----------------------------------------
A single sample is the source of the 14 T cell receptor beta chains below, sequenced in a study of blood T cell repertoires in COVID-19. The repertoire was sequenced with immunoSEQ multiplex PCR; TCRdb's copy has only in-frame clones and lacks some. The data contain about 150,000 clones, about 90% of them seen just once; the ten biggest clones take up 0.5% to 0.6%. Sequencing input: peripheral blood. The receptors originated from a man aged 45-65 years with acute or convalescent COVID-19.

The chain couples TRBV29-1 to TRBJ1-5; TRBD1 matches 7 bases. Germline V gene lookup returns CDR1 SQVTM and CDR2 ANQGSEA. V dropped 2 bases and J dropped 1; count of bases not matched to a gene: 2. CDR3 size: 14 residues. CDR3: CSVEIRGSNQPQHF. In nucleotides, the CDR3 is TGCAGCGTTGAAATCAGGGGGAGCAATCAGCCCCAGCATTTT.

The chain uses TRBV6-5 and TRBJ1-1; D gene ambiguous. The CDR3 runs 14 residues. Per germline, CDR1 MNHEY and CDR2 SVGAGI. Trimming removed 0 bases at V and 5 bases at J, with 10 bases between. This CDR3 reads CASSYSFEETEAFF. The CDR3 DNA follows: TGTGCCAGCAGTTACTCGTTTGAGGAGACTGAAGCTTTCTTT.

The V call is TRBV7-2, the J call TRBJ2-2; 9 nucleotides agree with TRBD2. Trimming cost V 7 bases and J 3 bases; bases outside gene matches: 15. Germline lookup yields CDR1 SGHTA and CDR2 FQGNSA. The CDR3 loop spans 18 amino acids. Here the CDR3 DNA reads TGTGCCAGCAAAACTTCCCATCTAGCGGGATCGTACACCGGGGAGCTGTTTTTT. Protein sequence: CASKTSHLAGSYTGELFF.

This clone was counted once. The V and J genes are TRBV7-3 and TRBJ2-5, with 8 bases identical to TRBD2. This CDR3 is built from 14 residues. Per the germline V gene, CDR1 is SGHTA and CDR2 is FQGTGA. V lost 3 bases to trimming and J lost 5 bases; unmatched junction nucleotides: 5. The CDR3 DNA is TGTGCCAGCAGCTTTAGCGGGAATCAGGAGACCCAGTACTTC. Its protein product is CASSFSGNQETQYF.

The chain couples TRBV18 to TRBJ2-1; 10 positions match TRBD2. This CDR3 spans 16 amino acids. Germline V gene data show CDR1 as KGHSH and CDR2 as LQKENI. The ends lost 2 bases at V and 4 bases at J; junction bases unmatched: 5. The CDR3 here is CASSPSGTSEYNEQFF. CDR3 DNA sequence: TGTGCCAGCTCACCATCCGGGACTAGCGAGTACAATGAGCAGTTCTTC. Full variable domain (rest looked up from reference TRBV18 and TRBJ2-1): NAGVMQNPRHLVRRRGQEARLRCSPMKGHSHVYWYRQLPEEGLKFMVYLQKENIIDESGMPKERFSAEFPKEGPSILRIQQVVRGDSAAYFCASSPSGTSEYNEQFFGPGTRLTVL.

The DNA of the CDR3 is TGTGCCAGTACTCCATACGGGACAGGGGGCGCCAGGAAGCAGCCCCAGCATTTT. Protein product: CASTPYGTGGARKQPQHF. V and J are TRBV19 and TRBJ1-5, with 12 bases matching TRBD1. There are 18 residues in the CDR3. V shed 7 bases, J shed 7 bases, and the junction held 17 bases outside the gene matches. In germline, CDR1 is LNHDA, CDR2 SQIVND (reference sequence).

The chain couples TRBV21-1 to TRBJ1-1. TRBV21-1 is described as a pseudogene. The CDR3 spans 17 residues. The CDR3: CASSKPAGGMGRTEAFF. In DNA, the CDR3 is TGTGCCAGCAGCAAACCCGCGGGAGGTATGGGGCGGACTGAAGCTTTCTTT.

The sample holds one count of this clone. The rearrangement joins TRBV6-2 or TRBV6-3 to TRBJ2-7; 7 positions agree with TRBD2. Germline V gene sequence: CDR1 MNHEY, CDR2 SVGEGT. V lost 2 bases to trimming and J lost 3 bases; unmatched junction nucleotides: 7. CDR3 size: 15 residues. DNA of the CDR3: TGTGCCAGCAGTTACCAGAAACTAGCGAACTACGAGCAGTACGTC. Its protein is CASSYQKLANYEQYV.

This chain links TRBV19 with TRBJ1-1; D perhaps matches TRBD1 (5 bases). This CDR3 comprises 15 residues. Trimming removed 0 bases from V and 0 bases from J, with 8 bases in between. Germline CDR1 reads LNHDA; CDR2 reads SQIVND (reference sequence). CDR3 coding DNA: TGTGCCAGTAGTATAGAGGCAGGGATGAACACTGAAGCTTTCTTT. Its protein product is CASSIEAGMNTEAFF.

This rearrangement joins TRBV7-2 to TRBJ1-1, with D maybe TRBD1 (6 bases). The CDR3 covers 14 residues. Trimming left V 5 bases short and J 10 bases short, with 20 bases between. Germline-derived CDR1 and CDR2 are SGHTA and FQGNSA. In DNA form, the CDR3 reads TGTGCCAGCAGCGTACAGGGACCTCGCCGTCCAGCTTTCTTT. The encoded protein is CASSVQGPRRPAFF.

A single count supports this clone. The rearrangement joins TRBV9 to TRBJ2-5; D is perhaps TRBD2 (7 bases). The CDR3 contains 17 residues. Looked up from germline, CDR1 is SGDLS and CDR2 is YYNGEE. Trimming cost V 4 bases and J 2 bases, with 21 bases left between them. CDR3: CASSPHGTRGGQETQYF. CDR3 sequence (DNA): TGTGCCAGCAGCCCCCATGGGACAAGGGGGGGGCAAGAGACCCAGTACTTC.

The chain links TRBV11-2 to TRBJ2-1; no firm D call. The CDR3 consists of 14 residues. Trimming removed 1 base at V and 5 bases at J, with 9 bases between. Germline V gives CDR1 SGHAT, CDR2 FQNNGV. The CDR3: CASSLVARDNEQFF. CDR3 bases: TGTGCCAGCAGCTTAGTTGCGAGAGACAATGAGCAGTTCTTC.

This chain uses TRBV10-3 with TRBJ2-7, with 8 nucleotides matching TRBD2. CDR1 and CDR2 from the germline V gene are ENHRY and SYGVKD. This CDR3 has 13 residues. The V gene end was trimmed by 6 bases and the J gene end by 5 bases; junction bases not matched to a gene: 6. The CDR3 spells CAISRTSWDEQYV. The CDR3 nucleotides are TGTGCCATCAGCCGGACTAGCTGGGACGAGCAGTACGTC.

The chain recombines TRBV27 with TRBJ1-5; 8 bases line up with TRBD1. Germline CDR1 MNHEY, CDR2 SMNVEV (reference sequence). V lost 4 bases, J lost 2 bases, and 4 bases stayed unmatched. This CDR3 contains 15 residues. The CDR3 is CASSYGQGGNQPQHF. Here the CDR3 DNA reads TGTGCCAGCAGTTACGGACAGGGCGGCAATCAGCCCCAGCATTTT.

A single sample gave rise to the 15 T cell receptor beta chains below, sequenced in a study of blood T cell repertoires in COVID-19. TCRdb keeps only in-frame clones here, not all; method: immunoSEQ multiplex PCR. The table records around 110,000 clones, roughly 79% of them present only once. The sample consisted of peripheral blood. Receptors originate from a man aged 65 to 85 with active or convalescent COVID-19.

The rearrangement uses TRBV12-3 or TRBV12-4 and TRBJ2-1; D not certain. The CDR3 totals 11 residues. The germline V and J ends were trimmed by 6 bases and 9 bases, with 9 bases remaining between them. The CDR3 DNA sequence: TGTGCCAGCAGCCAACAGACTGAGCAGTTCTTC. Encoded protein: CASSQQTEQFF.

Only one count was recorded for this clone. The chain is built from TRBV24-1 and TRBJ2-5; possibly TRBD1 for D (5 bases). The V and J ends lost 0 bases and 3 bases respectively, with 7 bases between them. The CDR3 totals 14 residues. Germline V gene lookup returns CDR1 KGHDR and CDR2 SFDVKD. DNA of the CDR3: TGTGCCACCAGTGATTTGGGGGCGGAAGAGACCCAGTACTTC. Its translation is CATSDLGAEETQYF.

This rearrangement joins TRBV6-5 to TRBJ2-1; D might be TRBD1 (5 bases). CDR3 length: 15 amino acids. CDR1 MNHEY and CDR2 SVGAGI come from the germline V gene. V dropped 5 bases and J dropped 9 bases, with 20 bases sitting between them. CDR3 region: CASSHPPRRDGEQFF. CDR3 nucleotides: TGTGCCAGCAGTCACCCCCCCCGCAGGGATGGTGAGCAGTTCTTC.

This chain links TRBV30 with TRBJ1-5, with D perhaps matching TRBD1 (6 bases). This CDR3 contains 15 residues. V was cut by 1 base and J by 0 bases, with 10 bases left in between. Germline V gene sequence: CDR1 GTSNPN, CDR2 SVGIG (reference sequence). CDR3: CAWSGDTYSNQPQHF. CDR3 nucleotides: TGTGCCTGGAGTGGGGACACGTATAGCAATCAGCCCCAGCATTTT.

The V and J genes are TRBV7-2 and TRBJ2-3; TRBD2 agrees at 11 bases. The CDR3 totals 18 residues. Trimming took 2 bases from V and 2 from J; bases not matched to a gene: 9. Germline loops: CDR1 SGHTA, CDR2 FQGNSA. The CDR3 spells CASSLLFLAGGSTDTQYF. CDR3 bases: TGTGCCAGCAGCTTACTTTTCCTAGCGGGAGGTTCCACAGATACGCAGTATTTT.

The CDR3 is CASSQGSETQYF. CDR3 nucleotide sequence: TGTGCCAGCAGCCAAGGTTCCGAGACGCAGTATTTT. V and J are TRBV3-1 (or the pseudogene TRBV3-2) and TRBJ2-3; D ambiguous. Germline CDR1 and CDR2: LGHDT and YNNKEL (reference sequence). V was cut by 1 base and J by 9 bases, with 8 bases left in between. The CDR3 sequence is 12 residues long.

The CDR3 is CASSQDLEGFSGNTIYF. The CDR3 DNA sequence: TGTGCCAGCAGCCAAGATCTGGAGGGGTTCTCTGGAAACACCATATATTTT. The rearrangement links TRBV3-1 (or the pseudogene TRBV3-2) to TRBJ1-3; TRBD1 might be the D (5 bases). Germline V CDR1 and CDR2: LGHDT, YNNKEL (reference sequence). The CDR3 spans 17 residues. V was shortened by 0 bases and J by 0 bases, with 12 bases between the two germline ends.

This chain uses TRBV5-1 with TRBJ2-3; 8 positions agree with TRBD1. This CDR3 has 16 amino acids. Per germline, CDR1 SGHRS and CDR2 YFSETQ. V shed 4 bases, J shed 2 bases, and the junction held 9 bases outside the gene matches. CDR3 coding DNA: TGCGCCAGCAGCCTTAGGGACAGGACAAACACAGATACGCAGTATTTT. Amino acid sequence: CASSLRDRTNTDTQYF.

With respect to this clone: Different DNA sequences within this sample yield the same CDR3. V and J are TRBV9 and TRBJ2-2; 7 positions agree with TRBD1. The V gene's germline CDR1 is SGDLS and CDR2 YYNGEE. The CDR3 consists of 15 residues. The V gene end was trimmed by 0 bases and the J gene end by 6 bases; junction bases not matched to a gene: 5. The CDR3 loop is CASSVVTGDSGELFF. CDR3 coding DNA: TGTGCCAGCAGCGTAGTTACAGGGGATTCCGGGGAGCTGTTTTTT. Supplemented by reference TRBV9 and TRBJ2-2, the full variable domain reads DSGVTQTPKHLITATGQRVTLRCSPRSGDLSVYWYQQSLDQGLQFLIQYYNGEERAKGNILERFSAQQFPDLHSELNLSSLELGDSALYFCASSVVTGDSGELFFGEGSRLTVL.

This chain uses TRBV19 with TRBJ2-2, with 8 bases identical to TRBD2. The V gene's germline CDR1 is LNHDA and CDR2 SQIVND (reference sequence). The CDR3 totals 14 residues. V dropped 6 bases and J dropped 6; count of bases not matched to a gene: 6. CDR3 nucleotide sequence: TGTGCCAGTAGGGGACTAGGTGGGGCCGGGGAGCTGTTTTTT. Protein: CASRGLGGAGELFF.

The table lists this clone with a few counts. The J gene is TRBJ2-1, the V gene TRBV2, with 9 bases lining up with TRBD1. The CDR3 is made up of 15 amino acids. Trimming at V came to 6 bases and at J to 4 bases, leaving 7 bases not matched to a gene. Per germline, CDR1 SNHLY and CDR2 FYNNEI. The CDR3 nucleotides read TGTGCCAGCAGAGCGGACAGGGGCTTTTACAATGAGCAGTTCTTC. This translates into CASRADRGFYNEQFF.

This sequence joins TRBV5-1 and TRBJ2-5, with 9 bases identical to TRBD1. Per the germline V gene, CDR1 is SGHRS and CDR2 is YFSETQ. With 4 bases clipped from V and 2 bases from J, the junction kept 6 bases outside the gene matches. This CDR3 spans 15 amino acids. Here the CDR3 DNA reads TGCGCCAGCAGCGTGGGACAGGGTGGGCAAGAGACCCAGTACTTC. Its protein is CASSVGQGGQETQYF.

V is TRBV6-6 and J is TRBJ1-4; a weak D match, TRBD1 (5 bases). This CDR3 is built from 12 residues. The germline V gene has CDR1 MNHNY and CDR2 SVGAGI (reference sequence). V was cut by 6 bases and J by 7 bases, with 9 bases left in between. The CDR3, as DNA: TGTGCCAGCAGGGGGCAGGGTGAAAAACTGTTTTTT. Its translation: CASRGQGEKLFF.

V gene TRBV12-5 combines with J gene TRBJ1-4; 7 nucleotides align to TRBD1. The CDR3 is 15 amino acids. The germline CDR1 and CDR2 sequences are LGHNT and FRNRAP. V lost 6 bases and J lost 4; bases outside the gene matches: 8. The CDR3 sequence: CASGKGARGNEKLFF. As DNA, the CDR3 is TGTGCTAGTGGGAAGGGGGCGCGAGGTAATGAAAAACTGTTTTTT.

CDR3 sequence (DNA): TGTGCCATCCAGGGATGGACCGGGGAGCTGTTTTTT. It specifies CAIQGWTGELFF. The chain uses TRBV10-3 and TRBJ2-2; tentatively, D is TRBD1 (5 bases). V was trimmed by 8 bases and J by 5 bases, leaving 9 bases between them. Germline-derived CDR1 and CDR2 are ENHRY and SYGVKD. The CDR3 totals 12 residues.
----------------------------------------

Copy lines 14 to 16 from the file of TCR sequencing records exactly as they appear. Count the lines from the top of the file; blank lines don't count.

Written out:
This chain uses TRBV10-3 with TRBJ2-7, with 8 nucleotides matching TRBD2. CDR1 and CDR2 from the germline V gene are ENHRY and SYGVKD. This CDR3 has 13 residues. The V gene end was trimmed by 6 bases and the J gene end by 5 bases; junction bases not matched to a gene: 6. The CDR3 spells CAISRTSWDEQYV. The CDR3 nucleotides are TGTGCCATCAGCCGGACTAGCTGGGACGAGCAGTACGTC.

The chain recombines TRBV27 with TRBJ1-5; 8 bases line up with TRBD1. Germline CDR1 MNHEY, CDR2 SMNVEV (reference sequence). V lost 4 bases, J lost 2 bases, and 4 bases stayed unmatched. This CDR3 contains 15 residues. The CDR3 is CASSYGQGGNQPQHF. Here the CDR3 DNA reads TGTGCCAGCAGTTACGGACAGGGCGGCAATCAGCCCCAGCATTTT.

A single sample gave rise to the 15 T cell receptor beta chains below, sequenced in a study of blood T cell repertoires in COVID-19. TCRdb keeps only in-frame clones here, not all; method: immunoSEQ multiplex PCR. The table records around 110,000 clones, roughly 79% of them present only once. The sample consisted of peripheral blood. Receptors originate from a man aged 65 to 85 with active or convalescent COVID-19.